Some get fired and some just want to go to the other side and help people.
Its a personal choice they make themselves.
I personally worked at a District Attorney's Office while I was waiting on my bar exam results and was on a provisional law license while working there. I didn't like putting people away. I like helping people.
Some or most prosecutors get this sense of entitlement or being a made man. Its like being in a network of people that can do whatever they want to do and their not going to get in trouble for their actions.
I could go on and on but I have a lot of respect for some lawyers that were prosecutors. But, I have no respect for those prosecutors that are doing the same things they are prosecuting people for. These people know who they are.
I'm proud to say I'm a Criminal Defense Lawyer and my job is to protect citizens from the government.
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I too worked in the prosecutor's office while in law school. I too witnessed what I believed to be less than ethical behavior. I recognized that the powers of the government were immense and that the exercise of those powers was often improperly applied. I've seen innocent defendants railroaded into accepting a guilty plea based on threats of incarceration.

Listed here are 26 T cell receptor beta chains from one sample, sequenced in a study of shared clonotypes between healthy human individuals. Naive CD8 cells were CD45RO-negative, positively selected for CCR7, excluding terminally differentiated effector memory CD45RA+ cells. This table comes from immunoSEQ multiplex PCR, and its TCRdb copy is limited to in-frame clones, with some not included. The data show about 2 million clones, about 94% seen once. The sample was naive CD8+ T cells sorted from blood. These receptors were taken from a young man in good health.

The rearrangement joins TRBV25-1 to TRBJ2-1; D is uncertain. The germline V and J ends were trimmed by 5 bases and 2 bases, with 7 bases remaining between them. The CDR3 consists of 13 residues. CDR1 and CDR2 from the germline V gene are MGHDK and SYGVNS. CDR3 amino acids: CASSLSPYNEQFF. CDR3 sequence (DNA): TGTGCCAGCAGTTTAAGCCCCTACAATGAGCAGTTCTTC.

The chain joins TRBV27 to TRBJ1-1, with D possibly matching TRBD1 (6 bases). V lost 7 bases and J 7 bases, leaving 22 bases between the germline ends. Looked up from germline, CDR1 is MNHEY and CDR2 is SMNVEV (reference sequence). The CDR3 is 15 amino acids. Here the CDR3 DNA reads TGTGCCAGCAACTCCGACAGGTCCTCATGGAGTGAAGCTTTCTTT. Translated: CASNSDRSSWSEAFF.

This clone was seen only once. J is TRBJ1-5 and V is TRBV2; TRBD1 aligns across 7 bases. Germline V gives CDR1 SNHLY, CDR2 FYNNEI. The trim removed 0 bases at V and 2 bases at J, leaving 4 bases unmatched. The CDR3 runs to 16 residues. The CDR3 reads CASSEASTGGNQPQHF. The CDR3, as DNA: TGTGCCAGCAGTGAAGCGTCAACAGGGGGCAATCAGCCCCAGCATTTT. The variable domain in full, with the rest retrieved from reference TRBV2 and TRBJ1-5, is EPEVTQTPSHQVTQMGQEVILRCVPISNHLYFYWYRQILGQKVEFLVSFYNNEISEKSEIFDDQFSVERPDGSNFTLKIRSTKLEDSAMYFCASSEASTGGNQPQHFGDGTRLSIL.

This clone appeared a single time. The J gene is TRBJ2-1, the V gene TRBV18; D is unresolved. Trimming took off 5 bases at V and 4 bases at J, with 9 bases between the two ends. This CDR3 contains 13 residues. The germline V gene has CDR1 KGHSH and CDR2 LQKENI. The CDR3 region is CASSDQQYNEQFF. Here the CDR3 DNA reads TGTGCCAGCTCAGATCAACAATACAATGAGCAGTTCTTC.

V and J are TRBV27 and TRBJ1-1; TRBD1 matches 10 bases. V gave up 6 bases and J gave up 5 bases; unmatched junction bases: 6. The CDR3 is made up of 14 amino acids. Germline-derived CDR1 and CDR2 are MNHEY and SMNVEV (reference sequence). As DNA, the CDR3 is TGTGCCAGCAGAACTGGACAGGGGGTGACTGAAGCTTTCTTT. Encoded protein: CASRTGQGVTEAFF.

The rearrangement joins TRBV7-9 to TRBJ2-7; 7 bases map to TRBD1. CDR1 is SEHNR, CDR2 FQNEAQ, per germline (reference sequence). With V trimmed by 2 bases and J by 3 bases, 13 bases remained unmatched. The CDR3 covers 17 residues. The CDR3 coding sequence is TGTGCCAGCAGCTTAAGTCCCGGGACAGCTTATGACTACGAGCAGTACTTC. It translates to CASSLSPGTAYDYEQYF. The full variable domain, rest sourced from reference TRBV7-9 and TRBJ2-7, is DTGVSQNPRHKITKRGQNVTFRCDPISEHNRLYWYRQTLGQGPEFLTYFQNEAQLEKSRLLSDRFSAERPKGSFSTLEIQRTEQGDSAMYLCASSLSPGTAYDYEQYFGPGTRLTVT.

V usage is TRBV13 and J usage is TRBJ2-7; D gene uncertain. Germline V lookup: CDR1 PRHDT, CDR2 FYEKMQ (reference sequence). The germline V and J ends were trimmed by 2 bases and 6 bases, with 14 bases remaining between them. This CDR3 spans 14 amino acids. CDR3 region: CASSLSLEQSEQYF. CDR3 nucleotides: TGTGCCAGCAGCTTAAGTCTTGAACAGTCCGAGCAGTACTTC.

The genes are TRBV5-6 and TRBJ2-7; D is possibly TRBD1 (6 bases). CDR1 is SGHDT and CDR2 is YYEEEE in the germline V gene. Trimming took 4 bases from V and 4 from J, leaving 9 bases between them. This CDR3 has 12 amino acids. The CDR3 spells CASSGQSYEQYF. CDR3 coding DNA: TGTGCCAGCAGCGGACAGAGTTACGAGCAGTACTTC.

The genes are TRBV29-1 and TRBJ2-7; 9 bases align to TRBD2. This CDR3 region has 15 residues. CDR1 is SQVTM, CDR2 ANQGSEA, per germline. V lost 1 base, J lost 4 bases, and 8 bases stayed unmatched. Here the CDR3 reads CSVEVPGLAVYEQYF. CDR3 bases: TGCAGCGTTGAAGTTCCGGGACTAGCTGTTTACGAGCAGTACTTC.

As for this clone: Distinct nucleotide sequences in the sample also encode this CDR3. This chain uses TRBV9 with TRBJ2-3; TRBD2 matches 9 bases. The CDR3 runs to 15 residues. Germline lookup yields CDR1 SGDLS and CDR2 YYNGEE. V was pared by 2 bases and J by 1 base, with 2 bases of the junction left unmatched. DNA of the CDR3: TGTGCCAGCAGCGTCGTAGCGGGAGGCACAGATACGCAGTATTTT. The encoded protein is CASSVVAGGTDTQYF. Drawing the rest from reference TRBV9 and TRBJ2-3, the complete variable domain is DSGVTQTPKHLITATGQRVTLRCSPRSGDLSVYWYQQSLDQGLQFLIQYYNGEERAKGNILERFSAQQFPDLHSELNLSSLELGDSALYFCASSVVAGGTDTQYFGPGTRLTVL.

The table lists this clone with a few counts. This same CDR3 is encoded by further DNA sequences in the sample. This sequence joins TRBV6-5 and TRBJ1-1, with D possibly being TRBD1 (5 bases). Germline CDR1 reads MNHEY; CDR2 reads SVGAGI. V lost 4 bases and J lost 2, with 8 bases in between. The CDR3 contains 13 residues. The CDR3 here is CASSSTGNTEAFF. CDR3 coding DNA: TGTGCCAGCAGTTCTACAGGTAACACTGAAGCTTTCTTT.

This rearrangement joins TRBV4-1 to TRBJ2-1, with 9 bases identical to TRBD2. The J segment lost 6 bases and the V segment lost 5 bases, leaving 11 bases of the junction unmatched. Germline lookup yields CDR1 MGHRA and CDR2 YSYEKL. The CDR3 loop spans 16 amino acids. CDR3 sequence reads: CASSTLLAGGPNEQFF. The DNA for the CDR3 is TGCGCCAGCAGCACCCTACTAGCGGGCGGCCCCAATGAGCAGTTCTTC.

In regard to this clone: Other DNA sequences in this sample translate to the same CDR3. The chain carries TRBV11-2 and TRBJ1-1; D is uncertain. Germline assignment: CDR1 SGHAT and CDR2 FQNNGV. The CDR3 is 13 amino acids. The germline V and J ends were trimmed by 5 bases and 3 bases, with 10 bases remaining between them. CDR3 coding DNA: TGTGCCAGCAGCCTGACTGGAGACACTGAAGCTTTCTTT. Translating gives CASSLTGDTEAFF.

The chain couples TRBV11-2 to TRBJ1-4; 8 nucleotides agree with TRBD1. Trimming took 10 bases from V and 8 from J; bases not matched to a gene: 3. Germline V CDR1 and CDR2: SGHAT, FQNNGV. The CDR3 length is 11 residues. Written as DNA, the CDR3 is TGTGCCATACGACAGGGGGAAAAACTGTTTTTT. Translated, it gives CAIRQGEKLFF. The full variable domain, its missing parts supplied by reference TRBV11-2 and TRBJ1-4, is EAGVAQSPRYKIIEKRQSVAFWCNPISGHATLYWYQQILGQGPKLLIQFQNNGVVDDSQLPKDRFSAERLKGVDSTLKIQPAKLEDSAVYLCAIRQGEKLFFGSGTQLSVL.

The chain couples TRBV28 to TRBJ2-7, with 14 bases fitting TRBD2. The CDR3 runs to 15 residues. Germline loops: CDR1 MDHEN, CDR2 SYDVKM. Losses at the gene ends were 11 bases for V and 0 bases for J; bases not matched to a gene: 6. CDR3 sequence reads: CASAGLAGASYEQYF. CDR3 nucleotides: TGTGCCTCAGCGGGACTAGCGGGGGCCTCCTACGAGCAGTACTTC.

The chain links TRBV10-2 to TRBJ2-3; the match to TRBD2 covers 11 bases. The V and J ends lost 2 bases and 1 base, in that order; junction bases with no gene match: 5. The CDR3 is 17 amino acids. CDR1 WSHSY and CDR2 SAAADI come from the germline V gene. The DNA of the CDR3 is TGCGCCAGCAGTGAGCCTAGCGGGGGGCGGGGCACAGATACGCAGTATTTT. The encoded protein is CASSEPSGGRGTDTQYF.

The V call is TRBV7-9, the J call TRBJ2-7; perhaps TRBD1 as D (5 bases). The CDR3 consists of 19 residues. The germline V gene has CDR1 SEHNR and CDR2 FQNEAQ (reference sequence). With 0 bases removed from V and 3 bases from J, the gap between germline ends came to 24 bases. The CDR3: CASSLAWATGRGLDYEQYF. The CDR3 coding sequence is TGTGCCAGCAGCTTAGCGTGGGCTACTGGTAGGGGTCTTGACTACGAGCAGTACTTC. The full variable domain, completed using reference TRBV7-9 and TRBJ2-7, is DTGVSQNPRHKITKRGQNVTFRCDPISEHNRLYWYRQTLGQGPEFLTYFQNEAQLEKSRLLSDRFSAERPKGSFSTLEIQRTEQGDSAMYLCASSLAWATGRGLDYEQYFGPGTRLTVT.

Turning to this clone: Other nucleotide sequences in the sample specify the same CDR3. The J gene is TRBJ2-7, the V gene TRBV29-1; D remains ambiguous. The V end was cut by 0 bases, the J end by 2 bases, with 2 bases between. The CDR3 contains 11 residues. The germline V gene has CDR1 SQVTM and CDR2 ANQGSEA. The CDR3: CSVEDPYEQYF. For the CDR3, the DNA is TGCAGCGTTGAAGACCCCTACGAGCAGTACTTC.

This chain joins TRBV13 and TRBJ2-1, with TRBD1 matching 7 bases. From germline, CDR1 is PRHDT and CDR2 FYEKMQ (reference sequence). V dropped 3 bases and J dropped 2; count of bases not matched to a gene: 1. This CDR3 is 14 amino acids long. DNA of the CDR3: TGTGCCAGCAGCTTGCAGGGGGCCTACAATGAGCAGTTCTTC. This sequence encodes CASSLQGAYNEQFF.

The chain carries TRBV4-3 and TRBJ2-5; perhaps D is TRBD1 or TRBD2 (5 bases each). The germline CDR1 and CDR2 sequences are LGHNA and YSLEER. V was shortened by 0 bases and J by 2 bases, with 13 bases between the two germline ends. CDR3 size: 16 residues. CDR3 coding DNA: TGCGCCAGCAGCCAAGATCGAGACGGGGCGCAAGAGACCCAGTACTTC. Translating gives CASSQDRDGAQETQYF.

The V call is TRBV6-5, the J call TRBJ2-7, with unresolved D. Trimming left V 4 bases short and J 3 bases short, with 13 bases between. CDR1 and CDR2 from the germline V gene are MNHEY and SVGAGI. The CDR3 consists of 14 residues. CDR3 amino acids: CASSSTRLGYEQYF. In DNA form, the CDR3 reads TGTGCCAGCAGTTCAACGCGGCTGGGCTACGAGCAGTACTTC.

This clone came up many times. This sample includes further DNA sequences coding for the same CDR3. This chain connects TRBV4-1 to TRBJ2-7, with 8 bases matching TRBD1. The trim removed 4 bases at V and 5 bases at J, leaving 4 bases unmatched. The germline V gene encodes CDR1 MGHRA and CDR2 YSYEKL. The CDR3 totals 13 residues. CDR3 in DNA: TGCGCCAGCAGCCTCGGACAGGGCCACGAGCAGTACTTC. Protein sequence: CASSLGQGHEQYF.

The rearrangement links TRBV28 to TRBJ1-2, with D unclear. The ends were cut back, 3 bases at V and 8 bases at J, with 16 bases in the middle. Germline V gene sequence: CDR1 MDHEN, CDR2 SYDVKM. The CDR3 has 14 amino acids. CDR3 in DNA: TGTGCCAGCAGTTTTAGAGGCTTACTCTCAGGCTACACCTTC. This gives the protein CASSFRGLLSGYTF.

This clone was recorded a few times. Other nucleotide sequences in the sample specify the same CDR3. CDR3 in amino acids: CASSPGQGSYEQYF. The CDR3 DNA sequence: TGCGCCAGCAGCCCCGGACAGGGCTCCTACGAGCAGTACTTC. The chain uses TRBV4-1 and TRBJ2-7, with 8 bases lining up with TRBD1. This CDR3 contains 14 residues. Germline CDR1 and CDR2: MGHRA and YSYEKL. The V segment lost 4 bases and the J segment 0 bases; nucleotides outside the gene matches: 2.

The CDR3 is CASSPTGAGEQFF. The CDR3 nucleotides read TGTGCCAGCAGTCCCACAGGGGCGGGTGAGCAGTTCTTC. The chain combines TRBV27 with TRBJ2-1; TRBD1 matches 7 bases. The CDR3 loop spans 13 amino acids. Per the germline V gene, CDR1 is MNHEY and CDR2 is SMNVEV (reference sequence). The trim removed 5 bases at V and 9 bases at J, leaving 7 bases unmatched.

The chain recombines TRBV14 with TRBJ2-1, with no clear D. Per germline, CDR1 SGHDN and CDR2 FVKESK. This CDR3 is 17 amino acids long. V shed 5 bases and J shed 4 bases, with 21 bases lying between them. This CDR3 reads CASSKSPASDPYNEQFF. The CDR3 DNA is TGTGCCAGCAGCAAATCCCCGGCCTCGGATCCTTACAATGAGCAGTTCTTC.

Others may leave the DA's office for the money. Others want the autonomy of opening their own law practice. Others still may seek a new challenge.
No answer here should be considered to form an attorney-client relationship. You should consult with a licensed attorney in your jurisdiction so that a full evaluation of the facts of your case can be conducted.
As a former prosecutor, I have a lot of respect for that career path. Recently, however, I chose to go into private practice. Two of my motivations were to learn a new area of law and have the ability to be more entrpreneurial. I am happy with my decision.
One of the main reasons that more prosecutors become defense attorneys as opposed to the other way around is money. Prosecutorial positions are government jobs. Thus, there is an earning cieling and you cannot grom a client base. If prosecutorial positions had less earning restraints, you would see more defense attorneys turned prosecution. That said, I actually know of a couple defense attorneys turned prosecutor.